A man driving in Santa Ana, Calif., last night lost control of his car when his 100-pound Bullmastiff puppy jumped onto the front seat.
The car overturned and caught fire. Good Samaritans helped pull the unidentified man and Mastis, the 8-month-old dog, out of the car, NBC Los Angeles reports.
Mastis, who at first was reluctant to get out of the car, was uninjured. His dog dad suffered minor head injuries and was taken to a hospital, according to KTLA. A family member took Mastis home.
The man may be cited for having an unrestrained animal in his car. This should serve as a scary reminder to keep your dog restrained when you’re on the road together — and not necessarily with a harness.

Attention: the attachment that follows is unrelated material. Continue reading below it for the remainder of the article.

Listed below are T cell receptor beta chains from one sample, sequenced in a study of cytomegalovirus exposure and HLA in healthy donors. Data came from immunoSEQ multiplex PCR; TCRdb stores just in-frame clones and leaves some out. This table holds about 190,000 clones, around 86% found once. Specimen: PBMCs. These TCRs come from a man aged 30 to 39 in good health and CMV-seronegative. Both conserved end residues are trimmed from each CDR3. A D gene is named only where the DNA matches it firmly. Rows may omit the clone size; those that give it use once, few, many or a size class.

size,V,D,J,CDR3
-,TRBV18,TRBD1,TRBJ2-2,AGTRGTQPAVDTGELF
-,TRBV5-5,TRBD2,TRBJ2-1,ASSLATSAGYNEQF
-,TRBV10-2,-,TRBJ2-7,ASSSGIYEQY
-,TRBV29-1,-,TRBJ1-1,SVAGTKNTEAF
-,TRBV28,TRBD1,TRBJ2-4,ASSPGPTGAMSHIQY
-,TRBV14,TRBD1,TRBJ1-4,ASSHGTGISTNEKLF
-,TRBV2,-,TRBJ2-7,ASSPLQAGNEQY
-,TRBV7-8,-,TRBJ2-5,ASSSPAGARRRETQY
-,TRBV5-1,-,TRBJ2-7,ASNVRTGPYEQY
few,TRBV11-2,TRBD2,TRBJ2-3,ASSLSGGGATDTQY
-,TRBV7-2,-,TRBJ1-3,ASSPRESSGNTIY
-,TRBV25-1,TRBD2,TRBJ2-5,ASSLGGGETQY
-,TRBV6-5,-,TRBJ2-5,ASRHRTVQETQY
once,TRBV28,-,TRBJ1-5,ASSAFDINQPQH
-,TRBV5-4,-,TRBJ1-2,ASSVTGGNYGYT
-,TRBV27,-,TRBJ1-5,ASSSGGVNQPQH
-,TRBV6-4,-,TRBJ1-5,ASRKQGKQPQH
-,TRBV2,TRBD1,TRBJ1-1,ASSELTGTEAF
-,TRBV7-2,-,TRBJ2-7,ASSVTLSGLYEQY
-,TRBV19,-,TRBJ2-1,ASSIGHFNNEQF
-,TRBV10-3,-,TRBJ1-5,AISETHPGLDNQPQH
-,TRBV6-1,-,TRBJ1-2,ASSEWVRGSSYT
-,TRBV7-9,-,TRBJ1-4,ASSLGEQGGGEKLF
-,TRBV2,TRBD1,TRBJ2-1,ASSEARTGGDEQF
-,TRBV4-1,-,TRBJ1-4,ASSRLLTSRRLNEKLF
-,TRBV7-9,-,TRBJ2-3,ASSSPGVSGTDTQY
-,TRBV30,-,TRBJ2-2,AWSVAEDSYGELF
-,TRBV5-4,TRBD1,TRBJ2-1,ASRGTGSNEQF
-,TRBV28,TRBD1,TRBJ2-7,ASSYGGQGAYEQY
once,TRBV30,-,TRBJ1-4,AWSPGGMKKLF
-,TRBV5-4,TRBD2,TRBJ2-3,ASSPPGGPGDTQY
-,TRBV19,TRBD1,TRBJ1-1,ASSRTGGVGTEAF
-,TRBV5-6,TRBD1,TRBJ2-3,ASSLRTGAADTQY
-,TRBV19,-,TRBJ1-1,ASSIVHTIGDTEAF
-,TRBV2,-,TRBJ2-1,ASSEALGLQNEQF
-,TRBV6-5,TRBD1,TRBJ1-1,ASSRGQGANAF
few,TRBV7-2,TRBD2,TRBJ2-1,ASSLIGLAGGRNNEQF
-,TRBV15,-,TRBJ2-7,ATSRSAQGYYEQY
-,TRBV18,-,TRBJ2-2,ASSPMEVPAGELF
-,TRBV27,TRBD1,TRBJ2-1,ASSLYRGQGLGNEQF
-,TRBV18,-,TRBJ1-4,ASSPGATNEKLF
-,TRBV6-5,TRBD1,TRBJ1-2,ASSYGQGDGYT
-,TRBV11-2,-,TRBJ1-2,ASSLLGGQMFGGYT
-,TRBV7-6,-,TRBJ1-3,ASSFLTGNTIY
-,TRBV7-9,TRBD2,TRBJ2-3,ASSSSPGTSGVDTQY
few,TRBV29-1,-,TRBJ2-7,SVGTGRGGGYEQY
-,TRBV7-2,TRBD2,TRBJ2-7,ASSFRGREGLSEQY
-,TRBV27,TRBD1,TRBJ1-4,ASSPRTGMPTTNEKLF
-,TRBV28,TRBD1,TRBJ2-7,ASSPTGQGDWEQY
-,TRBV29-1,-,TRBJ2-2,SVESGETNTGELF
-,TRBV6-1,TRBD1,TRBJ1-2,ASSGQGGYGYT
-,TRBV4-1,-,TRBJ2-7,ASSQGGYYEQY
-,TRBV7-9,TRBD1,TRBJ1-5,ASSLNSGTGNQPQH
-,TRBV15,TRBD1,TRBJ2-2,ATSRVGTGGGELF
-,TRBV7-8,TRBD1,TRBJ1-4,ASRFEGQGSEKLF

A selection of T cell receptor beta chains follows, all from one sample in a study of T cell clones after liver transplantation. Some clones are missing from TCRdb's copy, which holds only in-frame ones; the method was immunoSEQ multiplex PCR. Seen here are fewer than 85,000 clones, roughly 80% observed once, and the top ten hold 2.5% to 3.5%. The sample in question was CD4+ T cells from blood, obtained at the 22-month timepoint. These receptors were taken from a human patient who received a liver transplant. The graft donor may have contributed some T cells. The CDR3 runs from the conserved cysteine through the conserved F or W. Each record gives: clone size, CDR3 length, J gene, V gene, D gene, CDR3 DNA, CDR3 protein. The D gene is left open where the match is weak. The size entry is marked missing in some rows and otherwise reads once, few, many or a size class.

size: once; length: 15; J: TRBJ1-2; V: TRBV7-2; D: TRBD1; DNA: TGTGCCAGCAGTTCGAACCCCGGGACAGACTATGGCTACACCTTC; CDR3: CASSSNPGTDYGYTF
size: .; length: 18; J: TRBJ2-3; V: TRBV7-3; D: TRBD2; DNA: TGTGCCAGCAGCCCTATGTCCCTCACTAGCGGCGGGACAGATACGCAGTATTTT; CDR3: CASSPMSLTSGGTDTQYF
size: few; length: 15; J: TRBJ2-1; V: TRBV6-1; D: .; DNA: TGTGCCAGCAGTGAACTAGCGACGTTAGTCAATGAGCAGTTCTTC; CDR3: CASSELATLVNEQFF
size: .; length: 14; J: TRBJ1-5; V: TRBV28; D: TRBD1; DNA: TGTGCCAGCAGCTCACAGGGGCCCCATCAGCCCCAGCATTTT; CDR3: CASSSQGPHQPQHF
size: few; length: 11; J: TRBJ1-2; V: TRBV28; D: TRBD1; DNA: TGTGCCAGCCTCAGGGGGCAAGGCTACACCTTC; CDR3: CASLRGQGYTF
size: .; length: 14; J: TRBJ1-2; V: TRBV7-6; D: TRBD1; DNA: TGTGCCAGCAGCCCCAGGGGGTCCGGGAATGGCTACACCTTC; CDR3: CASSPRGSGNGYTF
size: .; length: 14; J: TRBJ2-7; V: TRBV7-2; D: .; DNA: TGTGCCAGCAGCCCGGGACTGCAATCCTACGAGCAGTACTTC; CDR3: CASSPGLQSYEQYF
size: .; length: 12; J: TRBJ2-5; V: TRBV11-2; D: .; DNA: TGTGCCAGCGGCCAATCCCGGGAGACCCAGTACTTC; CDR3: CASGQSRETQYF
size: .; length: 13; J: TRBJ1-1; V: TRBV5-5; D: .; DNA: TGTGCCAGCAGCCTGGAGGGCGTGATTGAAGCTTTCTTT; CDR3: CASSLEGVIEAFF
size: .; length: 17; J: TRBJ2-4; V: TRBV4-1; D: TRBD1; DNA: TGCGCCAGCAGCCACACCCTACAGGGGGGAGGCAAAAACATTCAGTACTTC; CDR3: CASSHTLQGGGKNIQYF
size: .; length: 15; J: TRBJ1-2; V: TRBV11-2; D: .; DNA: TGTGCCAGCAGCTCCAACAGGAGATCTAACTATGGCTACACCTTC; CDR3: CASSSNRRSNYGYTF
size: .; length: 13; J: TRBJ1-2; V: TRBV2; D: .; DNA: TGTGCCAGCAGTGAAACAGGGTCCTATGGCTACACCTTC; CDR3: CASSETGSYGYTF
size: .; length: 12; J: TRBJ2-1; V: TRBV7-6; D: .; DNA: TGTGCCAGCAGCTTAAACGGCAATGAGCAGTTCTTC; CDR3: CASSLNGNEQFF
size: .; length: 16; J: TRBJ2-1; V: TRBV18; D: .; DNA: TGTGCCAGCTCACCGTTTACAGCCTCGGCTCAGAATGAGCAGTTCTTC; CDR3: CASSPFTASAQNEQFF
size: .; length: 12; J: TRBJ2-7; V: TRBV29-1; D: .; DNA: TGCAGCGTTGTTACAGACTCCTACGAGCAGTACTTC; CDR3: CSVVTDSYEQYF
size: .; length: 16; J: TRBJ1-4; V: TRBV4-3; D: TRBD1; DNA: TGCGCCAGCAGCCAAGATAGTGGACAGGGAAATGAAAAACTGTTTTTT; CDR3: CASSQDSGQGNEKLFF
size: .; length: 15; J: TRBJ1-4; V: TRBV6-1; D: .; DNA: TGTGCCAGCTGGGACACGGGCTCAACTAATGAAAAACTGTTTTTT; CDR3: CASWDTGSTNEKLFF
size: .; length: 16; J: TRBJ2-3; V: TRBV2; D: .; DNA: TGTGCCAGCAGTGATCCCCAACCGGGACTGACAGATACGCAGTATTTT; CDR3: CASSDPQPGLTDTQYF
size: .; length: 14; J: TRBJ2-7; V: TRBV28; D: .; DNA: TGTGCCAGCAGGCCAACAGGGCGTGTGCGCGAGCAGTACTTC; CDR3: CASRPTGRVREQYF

“The safest way for your dog to travel in the car is in a crate that has been anchored to the vehicle using a seatbelt or other secure means,” says the Humane Society of the United States.
“Dog restraints or seat belts are useful for preventing your dog from roaming around the car and being a distraction to the driver, but they haven’t been reliably shown to protect dogs during a crash.”
This is shocking but true: With the exception of one product — Sleepypod Clickit Utility — all dog harnesses that were tested by the Center for Pet Safety (CPS) in 2013 were found to be “insufficient in design, materials and overall performance,” according to CPS. “We do not agree with claims of crash protection made by these manufacturers.”
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